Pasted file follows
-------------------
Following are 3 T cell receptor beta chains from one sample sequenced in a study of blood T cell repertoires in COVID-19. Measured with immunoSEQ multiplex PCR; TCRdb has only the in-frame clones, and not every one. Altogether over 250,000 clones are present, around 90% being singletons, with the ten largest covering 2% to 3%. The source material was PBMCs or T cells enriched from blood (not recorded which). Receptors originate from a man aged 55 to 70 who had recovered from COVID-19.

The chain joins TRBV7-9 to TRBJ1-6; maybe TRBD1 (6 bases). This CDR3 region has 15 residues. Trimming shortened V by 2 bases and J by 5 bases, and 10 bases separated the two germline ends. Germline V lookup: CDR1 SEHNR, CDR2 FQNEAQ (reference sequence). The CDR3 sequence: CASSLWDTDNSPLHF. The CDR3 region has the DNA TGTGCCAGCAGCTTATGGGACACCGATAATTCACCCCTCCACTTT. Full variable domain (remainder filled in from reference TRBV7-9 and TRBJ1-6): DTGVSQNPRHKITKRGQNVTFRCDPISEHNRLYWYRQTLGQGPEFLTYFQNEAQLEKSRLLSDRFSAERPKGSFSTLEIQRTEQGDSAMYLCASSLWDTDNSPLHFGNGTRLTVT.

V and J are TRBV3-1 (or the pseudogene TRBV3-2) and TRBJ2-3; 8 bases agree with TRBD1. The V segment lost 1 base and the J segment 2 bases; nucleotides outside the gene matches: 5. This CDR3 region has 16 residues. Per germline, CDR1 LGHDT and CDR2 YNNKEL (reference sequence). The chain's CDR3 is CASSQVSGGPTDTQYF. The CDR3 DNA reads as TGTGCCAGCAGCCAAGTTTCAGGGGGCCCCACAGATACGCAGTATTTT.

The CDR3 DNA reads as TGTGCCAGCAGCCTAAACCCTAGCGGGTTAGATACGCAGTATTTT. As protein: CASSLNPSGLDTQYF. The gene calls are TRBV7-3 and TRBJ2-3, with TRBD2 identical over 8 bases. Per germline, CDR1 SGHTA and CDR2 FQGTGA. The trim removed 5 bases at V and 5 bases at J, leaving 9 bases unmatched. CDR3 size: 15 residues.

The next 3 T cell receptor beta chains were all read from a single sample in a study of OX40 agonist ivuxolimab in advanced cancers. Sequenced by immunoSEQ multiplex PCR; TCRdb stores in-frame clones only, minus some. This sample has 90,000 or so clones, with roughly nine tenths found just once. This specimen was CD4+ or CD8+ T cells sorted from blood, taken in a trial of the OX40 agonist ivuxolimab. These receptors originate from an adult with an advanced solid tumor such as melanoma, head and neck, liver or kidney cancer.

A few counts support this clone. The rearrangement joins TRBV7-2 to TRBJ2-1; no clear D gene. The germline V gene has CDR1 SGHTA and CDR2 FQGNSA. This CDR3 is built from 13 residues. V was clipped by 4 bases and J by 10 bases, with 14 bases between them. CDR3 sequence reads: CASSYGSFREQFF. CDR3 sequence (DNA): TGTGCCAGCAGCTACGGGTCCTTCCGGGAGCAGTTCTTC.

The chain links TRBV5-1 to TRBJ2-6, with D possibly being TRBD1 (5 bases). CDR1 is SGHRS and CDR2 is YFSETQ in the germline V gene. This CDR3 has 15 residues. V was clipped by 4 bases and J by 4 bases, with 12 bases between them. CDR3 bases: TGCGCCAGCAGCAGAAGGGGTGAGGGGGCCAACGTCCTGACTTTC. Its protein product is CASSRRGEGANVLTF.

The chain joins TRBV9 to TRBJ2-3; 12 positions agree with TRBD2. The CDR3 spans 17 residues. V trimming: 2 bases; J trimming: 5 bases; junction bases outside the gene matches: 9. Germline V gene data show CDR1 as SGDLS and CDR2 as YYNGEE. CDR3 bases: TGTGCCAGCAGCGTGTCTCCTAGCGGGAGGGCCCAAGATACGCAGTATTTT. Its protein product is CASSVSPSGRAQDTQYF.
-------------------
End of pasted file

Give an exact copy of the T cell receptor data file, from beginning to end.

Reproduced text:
Following are 3 T cell receptor beta chains from one sample sequenced in a study of blood T cell repertoires in COVID-19. Measured with immunoSEQ multiplex PCR; TCRdb has only the in-frame clones, and not every one. Altogether over 250,000 clones are present, around 90% being singletons, with the ten largest covering 2% to 3%. The source material was PBMCs or T cells enriched from blood (not recorded which). Receptors originate from a man aged 55 to 70 who had recovered from COVID-19.

The chain joins TRBV7-9 to TRBJ1-6; maybe TRBD1 (6 bases). This CDR3 region has 15 residues. Trimming shortened V by 2 bases and J by 5 bases, and 10 bases separated the two germline ends. Germline V lookup: CDR1 SEHNR, CDR2 FQNEAQ (reference sequence). The CDR3 sequence: CASSLWDTDNSPLHF. The CDR3 region has the DNA TGTGCCAGCAGCTTATGGGACACCGATAATTCACCCCTCCACTTT. Full variable domain (remainder filled in from reference TRBV7-9 and TRBJ1-6): DTGVSQNPRHKITKRGQNVTFRCDPISEHNRLYWYRQTLGQGPEFLTYFQNEAQLEKSRLLSDRFSAERPKGSFSTLEIQRTEQGDSAMYLCASSLWDTDNSPLHFGNGTRLTVT.

V and J are TRBV3-1 (or the pseudogene TRBV3-2) and TRBJ2-3; 8 bases agree with TRBD1. The V segment lost 1 base and the J segment 2 bases; nucleotides outside the gene matches: 5. This CDR3 region has 16 residues. Per germline, CDR1 LGHDT and CDR2 YNNKEL (reference sequence). The chain's CDR3 is CASSQVSGGPTDTQYF. The CDR3 DNA reads as TGTGCCAGCAGCCAAGTTTCAGGGGGCCCCACAGATACGCAGTATTTT.

The CDR3 DNA reads as TGTGCCAGCAGCCTAAACCCTAGCGGGTTAGATACGCAGTATTTT. As protein: CASSLNPSGLDTQYF. The gene calls are TRBV7-3 and TRBJ2-3, with TRBD2 identical over 8 bases. Per germline, CDR1 SGHTA and CDR2 FQGTGA. The trim removed 5 bases at V and 5 bases at J, leaving 9 bases unmatched. CDR3 size: 15 residues.

The next 3 T cell receptor beta chains were all read from a single sample in a study of OX40 agonist ivuxolimab in advanced cancers. Sequenced by immunoSEQ multiplex PCR; TCRdb stores in-frame clones only, minus some. This sample has 90,000 or so clones, with roughly nine tenths found just once. This specimen was CD4+ or CD8+ T cells sorted from blood, taken in a trial of the OX40 agonist ivuxolimab. These receptors originate from an adult with an advanced solid tumor such as melanoma, head and neck, liver or kidney cancer.

A few counts support this clone. The rearrangement joins TRBV7-2 to TRBJ2-1; no clear D gene. The germline V gene has CDR1 SGHTA and CDR2 FQGNSA. This CDR3 is built from 13 residues. V was clipped by 4 bases and J by 10 bases, with 14 bases between them. CDR3 sequence reads: CASSYGSFREQFF. CDR3 sequence (DNA): TGTGCCAGCAGCTACGGGTCCTTCCGGGAGCAGTTCTTC.

The chain links TRBV5-1 to TRBJ2-6, with D possibly being TRBD1 (5 bases). CDR1 is SGHRS and CDR2 is YFSETQ in the germline V gene. This CDR3 has 15 residues. V was clipped by 4 bases and J by 4 bases, with 12 bases between them. CDR3 bases: TGCGCCAGCAGCAGAAGGGGTGAGGGGGCCAACGTCCTGACTTTC. Its protein product is CASSRRGEGANVLTF.

The chain joins TRBV9 to TRBJ2-3; 12 positions agree with TRBD2. The CDR3 spans 17 residues. V trimming: 2 bases; J trimming: 5 bases; junction bases outside the gene matches: 9. Germline V gene data show CDR1 as SGDLS and CDR2 as YYNGEE. CDR3 bases: TGTGCCAGCAGCGTGTCTCCTAGCGGGAGGGCCCAAGATACGCAGTATTTT. Its protein product is CASSVSPSGRAQDTQYF.